The Lowdown On Maximum Tech, Future Publishing's New Personal Tech Magazine

Sort of a meta post for your Thursday afternoon consumption. Future, the publishers behind Nintendo Power, Mac Life, and Edge (among others), have a new magazine up their sleeves that may interest you guys. It’s called Maximum Tech (here‘s today’s press release), and it’s supposed to do to personal technology—all the fun stuff you see here every single day—what the likes of Edge and T3 have done for gaming and gadgetry. Allow me to explain.

I spent a few minutes yesterday talking to Jon Phillips, who’s the editor-in-chief of the new magazine.

My first thought was, well, how wise is it to launch a new magazine in 2010?

It turns out that not all print media is dying. As Phillips explained to me, what’s happening is that publications that are heavily dependent upon advertising revenue are falling away. If you take the novel step of actually charging more than 50 cents for something you’re actually able to sustain yourself. So, while the newsstands were once filled with an atrocious number of magazines, often sold for something like $4 (and often worth barely half as much), today it’s more a case of: let’s charge $8 or $9 for this magazine, make it good, and you’ll be fine.

That, and don’t bother with subscriptions. You want Maximum Tech, you’ll have to leave your house (!) and buy it at the store.

That’s the “business” side of Maximum Tech in a nutshell: charging for quality. You don’t have to depend on 8 million advertisers, and then have half of your printed pages be ads.

As for the content, Phillips concedes that the magazine, which initially will be a quarterly publication, isn’t going to be competing with the likes of [INSERT YOUR FAVORITE TECH BLOG HERE] on news. Obviously the lead time in producing a quarterly publication precludes running “small company releases new thing you’ll probably never use” stories that make up so much of the daily grind.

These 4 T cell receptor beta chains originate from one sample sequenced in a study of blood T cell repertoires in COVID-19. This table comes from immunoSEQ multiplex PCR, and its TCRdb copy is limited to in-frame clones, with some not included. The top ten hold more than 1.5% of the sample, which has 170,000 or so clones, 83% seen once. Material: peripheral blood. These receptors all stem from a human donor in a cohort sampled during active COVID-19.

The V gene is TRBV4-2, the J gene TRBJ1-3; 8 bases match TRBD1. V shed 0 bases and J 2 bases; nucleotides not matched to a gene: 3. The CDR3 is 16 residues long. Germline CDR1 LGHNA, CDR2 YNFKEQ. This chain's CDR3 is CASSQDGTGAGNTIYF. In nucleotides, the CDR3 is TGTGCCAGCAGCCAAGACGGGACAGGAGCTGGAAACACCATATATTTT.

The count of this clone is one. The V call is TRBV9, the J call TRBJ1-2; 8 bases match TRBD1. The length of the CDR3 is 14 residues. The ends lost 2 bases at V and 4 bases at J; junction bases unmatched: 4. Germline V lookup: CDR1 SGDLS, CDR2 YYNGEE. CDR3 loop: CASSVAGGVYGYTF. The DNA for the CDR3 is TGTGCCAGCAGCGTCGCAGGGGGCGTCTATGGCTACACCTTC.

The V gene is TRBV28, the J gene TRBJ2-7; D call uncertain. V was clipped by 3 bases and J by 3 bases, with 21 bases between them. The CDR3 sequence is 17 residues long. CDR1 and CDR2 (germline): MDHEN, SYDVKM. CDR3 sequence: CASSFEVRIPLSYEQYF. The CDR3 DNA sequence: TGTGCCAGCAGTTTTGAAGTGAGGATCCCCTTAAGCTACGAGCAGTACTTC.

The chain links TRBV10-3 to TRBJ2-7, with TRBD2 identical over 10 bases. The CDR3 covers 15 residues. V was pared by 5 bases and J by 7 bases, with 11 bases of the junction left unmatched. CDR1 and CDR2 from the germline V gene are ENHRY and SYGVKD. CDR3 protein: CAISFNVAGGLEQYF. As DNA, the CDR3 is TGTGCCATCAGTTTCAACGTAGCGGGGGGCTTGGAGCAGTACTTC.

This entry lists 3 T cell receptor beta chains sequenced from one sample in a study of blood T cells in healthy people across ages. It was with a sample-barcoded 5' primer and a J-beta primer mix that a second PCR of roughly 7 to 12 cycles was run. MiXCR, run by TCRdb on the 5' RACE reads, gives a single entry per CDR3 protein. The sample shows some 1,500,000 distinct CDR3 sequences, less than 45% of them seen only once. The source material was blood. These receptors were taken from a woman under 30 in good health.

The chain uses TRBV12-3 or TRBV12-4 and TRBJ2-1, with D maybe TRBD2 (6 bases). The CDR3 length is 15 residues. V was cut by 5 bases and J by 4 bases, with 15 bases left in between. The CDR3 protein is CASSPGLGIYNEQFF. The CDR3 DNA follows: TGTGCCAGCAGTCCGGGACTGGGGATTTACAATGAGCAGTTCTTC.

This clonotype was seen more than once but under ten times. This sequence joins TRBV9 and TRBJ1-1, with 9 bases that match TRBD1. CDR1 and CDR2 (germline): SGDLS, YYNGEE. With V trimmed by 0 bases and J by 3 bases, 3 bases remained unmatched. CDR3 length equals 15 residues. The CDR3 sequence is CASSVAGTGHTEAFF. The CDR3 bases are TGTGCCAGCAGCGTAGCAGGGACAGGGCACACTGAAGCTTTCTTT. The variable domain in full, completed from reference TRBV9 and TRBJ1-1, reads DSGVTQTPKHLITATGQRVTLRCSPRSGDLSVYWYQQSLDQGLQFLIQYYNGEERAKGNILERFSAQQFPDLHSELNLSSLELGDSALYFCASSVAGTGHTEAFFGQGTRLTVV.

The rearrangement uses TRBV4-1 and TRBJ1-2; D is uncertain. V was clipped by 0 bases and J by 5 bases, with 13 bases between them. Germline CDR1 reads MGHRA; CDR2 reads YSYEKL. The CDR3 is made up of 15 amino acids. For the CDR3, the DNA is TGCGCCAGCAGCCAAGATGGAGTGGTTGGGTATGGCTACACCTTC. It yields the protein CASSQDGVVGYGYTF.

No, what you’ll see is longer (and actually researched!) features—an article this month teaches you how to build your own “better-than-Tivo” box—and reviews based on legit quality time spent with an item.

It’s sorta like how you don’t read Edge to see a quick blurb about how Kudo Tsunoda hates the as a gaming platform, but maybe a multi-page article, borne from that very comment, on the history of the genre, from the early days of Wolfenstein 3D and Doom to Halo: Reach and Call of Duty: Black Ops.

The magazine actually has a photography studio! You’ll actually see photos that are properly lit and have a bit more imagination to them than merely, “Oh, here’s some blurry unboxing photos I took with my iPhone.”

You’re paying for quality, you see.

And, should the magazine prove to be a hit, Philips says they’re not opposed to producing it a little more frequently, if not even moving to a monthly model.

So, if you’ve ever thought to yourself, “You know, I like this stuff, but there’s, like, zero depth anywhere. Where can I turn?” now you know.